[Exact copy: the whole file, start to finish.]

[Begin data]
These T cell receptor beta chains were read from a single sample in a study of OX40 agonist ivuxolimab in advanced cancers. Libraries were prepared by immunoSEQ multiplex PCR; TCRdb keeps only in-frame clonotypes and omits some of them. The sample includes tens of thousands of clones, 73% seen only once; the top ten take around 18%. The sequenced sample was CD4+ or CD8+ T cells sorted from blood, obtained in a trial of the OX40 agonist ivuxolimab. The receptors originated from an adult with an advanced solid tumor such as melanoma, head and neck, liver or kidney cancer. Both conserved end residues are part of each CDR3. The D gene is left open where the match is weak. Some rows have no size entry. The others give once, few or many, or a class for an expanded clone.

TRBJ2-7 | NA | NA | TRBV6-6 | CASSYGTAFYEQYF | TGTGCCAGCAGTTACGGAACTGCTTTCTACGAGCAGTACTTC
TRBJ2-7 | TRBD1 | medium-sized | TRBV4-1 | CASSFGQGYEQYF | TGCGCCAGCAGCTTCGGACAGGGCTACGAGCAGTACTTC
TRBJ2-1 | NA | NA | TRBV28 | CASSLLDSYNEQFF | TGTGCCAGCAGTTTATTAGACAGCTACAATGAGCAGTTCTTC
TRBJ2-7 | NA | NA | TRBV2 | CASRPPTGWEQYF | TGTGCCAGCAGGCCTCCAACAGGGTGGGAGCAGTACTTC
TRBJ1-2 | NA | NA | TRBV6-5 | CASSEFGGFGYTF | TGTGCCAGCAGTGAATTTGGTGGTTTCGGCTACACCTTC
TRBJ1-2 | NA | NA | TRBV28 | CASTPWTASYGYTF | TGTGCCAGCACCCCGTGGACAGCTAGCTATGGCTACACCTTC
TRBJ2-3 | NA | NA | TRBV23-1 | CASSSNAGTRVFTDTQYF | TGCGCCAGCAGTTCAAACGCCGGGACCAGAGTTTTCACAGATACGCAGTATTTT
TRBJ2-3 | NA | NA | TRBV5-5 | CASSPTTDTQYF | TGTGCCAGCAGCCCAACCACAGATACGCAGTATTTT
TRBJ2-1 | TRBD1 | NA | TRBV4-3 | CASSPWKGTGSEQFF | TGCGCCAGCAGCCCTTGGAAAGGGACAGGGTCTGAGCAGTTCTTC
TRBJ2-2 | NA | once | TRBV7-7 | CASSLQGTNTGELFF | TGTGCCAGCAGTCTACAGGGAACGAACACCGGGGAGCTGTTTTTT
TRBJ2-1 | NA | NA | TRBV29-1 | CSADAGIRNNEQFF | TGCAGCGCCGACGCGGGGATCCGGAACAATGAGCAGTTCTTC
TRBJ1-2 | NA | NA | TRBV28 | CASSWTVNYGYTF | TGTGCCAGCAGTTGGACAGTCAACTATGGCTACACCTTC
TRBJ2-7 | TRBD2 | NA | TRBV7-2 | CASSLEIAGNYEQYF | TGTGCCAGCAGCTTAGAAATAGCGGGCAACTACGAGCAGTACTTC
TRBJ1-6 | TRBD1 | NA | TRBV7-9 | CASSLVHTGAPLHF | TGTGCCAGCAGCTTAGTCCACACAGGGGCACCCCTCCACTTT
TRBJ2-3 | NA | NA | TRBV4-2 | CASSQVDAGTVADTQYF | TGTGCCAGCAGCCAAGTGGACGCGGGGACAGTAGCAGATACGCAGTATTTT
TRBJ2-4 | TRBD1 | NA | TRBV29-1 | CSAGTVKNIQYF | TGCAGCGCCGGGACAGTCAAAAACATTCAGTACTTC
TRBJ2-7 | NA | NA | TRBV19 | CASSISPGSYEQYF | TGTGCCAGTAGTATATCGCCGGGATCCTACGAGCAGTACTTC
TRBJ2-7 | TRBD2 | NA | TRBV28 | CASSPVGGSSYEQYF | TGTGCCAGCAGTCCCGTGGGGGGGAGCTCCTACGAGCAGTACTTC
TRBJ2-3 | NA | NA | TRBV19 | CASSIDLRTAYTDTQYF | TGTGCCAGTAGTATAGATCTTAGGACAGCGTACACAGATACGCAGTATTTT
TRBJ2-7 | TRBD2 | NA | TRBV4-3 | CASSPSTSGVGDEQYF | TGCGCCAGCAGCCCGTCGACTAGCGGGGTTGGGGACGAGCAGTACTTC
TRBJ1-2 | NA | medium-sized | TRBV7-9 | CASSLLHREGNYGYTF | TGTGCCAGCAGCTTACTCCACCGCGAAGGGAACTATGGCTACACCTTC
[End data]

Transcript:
These T cell receptor beta chains were read from a single sample in a study of OX40 agonist ivuxolimab in advanced cancers. Libraries were prepared by immunoSEQ multiplex PCR; TCRdb keeps only in-frame clonotypes and omits some of them. The sample includes tens of thousands of clones, 73% seen only once; the top ten take around 18%. The sequenced sample was CD4+ or CD8+ T cells sorted from blood, obtained in a trial of the OX40 agonist ivuxolimab. The receptors originated from an adult with an advanced solid tumor such as melanoma, head and neck, liver or kidney cancer. Both conserved end residues are part of each CDR3. The D gene is left open where the match is weak. Some rows have no size entry. The others give once, few or many, or a class for an expanded clone.

TRBJ2-7 | NA | NA | TRBV6-6 | CASSYGTAFYEQYF | TGTGCCAGCAGTTACGGAACTGCTTTCTACGAGCAGTACTTC
TRBJ2-7 | TRBD1 | medium-sized | TRBV4-1 | CASSFGQGYEQYF | TGCGCCAGCAGCTTCGGACAGGGCTACGAGCAGTACTTC
TRBJ2-1 | NA | NA | TRBV28 | CASSLLDSYNEQFF | TGTGCCAGCAGTTTATTAGACAGCTACAATGAGCAGTTCTTC
TRBJ2-7 | NA | NA | TRBV2 | CASRPPTGWEQYF | TGTGCCAGCAGGCCTCCAACAGGGTGGGAGCAGTACTTC
TRBJ1-2 | NA | NA | TRBV6-5 | CASSEFGGFGYTF | TGTGCCAGCAGTGAATTTGGTGGTTTCGGCTACACCTTC
TRBJ1-2 | NA | NA | TRBV28 | CASTPWTASYGYTF | TGTGCCAGCACCCCGTGGACAGCTAGCTATGGCTACACCTTC
TRBJ2-3 | NA | NA | TRBV23-1 | CASSSNAGTRVFTDTQYF | TGCGCCAGCAGTTCAAACGCCGGGACCAGAGTTTTCACAGATACGCAGTATTTT
TRBJ2-3 | NA | NA | TRBV5-5 | CASSPTTDTQYF | TGTGCCAGCAGCCCAACCACAGATACGCAGTATTTT
TRBJ2-1 | TRBD1 | NA | TRBV4-3 | CASSPWKGTGSEQFF | TGCGCCAGCAGCCCTTGGAAAGGGACAGGGTCTGAGCAGTTCTTC
TRBJ2-2 | NA | once | TRBV7-7 | CASSLQGTNTGELFF | TGTGCCAGCAGTCTACAGGGAACGAACACCGGGGAGCTGTTTTTT
TRBJ2-1 | NA | NA | TRBV29-1 | CSADAGIRNNEQFF | TGCAGCGCCGACGCGGGGATCCGGAACAATGAGCAGTTCTTC
TRBJ1-2 | NA | NA | TRBV28 | CASSWTVNYGYTF | TGTGCCAGCAGTTGGACAGTCAACTATGGCTACACCTTC
TRBJ2-7 | TRBD2 | NA | TRBV7-2 | CASSLEIAGNYEQYF | TGTGCCAGCAGCTTAGAAATAGCGGGCAACTACGAGCAGTACTTC
TRBJ1-6 | TRBD1 | NA | TRBV7-9 | CASSLVHTGAPLHF | TGTGCCAGCAGCTTAGTCCACACAGGGGCACCCCTCCACTTT
TRBJ2-3 | NA | NA | TRBV4-2 | CASSQVDAGTVADTQYF | TGTGCCAGCAGCCAAGTGGACGCGGGGACAGTAGCAGATACGCAGTATTTT
TRBJ2-4 | TRBD1 | NA | TRBV29-1 | CSAGTVKNIQYF | TGCAGCGCCGGGACAGTCAAAAACATTCAGTACTTC
TRBJ2-7 | NA | NA | TRBV19 | CASSISPGSYEQYF | TGTGCCAGTAGTATATCGCCGGGATCCTACGAGCAGTACTTC
TRBJ2-7 | TRBD2 | NA | TRBV28 | CASSPVGGSSYEQYF | TGTGCCAGCAGTCCCGTGGGGGGGAGCTCCTACGAGCAGTACTTC
TRBJ2-3 | NA | NA | TRBV19 | CASSIDLRTAYTDTQYF | TGTGCCAGTAGTATAGATCTTAGGACAGCGTACACAGATACGCAGTATTTT
TRBJ2-7 | TRBD2 | NA | TRBV4-3 | CASSPSTSGVGDEQYF | TGCGCCAGCAGCCCGTCGACTAGCGGGGTTGGGGACGAGCAGTACTTC
TRBJ1-2 | NA | medium-sized | TRBV7-9 | CASSLLHREGNYGYTF | TGTGCCAGCAGCTTACTCCACCGCGAAGGGAACTATGGCTACACCTTC